Kavanaugh accuser is ‘willing to do whatever it takes,’ lawyer says

Ford discussed the incident, which occurred in the early 1980's when both she and Kavanaugh were in high school. "I have never done anything like what the accuser describes - to her or to anyone", Kavanaugh said in a statement issued by the White House. This has not changed. She escaped the room and fled the house, she said.

Republicans, who hold a narrow majority on the committee and in the Senate, are eager to confirm Kavanaugh in time for him to join the high court when it begins its fall term in two weeks.

Thank you for signing up for the Sunrise Newsletter. "That can not happen in this case", Schumer said in a written statement.

Colleagues, including Maine Republican Sen.

Kavanaugh said Friday, before Ford's name was made public, that the charge is false.

Republicans, however, showed no signs of budging. The other, Senator Susan Collins, told the New York Times that the allegations are serious and that Ford should be interviewed. Her work has been widely published in academic journals.

Debra Katz, the attorney for Ford, said on CBS that her client "will do whatever is necessary to make sure that the Senate Judiciary Committee has the full story and the full set of allegations to allow them to make a fully informed decision".

Grassley went on to say it raised a lot of questions about the "Democrats' tactics and motives" and encouraged Feinstein to release the letter she got in July from Ford.

"Well, this woman should not be insulted and she should not be ignored", said Conway.

"If the committee is to hear from the victim, it should be done immediately so the process can continue as scheduled", Graham said in a statement.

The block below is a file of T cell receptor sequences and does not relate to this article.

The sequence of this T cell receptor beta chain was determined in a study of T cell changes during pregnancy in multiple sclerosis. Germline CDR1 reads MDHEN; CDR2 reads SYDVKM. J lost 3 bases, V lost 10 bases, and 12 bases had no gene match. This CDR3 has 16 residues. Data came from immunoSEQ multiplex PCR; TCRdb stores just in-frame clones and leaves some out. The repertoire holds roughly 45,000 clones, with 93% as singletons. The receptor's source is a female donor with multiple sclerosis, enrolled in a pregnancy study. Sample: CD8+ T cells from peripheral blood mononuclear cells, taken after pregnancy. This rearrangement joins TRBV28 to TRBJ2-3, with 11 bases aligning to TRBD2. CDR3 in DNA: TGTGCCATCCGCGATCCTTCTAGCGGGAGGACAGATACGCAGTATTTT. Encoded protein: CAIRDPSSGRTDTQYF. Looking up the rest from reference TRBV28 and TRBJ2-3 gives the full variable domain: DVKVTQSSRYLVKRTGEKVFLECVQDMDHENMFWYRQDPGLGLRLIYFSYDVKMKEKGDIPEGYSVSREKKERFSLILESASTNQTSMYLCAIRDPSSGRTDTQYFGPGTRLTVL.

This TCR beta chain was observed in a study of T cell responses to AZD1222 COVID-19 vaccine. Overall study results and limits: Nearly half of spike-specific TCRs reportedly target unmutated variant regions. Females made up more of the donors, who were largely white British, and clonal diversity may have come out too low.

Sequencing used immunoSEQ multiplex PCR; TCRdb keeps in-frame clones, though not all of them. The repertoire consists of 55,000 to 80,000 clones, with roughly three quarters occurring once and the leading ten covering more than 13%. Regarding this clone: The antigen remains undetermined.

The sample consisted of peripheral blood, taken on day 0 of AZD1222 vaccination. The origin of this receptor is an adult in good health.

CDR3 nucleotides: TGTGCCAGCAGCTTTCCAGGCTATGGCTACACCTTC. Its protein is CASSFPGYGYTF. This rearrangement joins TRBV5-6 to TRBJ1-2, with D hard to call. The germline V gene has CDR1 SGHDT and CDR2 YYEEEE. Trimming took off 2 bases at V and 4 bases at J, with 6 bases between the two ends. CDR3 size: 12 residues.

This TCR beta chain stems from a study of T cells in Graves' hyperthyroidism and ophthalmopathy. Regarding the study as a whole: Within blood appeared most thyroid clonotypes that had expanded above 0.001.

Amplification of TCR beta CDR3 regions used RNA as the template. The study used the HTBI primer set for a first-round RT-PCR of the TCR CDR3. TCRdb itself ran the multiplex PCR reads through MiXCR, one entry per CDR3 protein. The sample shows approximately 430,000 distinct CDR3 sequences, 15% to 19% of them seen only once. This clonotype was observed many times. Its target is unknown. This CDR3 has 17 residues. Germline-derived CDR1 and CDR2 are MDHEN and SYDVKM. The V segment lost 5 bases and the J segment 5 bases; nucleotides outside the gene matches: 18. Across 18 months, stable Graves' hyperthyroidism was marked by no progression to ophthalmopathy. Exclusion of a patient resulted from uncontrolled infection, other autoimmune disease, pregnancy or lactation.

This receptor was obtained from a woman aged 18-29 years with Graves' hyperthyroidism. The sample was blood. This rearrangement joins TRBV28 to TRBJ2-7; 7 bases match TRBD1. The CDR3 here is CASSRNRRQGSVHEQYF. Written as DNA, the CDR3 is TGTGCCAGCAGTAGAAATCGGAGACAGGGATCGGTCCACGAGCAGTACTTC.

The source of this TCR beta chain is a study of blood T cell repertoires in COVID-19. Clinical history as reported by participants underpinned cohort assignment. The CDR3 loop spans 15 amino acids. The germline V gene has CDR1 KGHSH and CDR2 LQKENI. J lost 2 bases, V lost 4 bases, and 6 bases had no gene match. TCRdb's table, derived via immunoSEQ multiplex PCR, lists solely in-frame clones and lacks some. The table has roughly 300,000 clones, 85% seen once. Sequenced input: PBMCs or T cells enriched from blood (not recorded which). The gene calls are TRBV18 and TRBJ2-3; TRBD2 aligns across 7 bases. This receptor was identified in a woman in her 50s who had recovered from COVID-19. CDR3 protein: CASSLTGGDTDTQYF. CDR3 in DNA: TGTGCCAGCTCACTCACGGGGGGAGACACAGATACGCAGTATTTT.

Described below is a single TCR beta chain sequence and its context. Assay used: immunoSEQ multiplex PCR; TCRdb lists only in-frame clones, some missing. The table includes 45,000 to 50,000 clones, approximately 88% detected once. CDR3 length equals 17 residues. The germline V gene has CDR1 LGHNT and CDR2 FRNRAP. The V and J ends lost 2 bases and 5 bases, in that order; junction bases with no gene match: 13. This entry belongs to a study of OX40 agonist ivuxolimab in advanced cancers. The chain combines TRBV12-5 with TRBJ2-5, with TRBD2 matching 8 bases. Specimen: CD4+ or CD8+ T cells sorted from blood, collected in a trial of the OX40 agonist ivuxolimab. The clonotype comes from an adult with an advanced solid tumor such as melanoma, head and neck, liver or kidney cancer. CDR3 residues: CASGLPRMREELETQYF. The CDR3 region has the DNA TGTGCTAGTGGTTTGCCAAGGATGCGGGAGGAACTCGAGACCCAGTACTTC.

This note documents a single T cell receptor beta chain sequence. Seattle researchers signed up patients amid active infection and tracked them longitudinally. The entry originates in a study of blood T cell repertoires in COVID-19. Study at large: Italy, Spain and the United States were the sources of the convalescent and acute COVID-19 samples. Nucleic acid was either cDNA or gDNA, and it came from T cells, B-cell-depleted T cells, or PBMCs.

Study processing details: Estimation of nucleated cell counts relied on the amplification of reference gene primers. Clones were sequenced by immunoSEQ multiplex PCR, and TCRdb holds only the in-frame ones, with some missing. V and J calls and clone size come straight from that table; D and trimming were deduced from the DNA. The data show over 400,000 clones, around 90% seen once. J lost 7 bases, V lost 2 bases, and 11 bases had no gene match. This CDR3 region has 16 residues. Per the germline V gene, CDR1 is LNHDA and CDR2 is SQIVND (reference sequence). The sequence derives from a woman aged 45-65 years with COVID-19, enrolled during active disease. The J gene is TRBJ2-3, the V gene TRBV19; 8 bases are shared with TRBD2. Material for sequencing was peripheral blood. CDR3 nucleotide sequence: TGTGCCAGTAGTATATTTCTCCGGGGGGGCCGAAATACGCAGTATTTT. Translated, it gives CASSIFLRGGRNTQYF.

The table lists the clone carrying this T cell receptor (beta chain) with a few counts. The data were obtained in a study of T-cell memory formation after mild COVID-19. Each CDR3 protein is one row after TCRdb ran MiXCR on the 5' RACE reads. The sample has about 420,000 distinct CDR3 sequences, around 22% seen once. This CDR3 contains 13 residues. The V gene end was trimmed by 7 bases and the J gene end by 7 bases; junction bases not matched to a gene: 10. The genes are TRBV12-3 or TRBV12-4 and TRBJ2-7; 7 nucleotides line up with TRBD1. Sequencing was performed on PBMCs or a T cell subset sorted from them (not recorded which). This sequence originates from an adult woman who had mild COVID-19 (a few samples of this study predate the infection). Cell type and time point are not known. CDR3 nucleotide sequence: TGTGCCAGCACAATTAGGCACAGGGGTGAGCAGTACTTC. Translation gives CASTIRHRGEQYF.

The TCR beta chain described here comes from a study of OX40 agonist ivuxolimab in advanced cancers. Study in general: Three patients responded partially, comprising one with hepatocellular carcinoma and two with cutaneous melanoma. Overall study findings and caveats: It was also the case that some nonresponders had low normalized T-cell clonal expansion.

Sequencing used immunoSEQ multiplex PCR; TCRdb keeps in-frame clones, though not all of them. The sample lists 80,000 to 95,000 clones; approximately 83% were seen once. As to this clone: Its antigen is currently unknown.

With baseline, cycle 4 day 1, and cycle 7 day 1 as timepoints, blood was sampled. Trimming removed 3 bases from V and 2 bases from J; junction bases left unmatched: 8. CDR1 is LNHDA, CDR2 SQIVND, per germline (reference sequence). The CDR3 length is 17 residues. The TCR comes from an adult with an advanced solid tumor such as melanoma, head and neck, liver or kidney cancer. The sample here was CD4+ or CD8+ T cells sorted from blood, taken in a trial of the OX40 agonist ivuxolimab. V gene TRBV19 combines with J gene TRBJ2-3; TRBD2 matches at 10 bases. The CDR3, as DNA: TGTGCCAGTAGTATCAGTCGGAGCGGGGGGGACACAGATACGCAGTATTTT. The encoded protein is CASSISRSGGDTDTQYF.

The allegation first came to light last week in the form of a letter, which had been in the possession of Senator Dianne Feinstein of California, the top Democrat on the Senate Judiciary Committee, for some time. We know that Kavanaugh's corroborating witness (conservative author Mark Judge) has written a memoir - helpfully titled Wasted: Tales of a GenEx Drunk - in which he describes frequently suffering from alcohol-induced blackouts as a teenager. She said she has seen "firsthand what happens when such a process is weaponized against an accuser and no one should have to endure that again". Over the past few months, Ford has felt pressure on a personal level to share her story and has grappled with the idea, which partly prompted the letter, the source said.

"She's not taking a position on that", Katz said. Feinstein declined to comment beyond the statement. Kavanaugh has categorically denied the incident occurred, so logically, both he and Ford can not both be telling the truth. Kavanaugh would have been 17 at the end of his junior year at Georgetown Prep. "But women who went to Yale with him, women who were taught with him at Harvard, his many female law clerks, the mothers of the young girls he coaches in basketball here in a suburb in D.C., this is important, the 65 women who knew him in high school".

The incident allegedly happened in the early 1980s.

Judiciary Committee Chairman Chuck Grassley plans to speak with Kavanaugh and Ford before the committee's scheduled vote, according to a spokesman for the Republican senator.

After several days of showboating and judicial hazing, Democrats pulled out their biggest weapon against Supreme Court nominee Brett Kavanaugh - a letter from an anonymous woman claiming sexual misconduct in high school.

Brett Kavanaugh testifies on the third day of his Senate Judiciary Committee confirmation hearing in Washington.

But of course the allegation concerns sexual assault. "For any woman, sharing an experience involving sexual assault-particularly when it involves a politically connected man with influence, authority and power-is extraordinarily hard". She believes that these allegations bear on his character and his fitness.

She appears as a co-author for research papers on subjects such as stress among parents of children having a neurogenetic disorder called fragile X syndrome, how gender affects the relationship between childhood mistreatment and depression as an adult, and the prevalence of anxiety disorders among sexual minorities.

  • Leroy Wright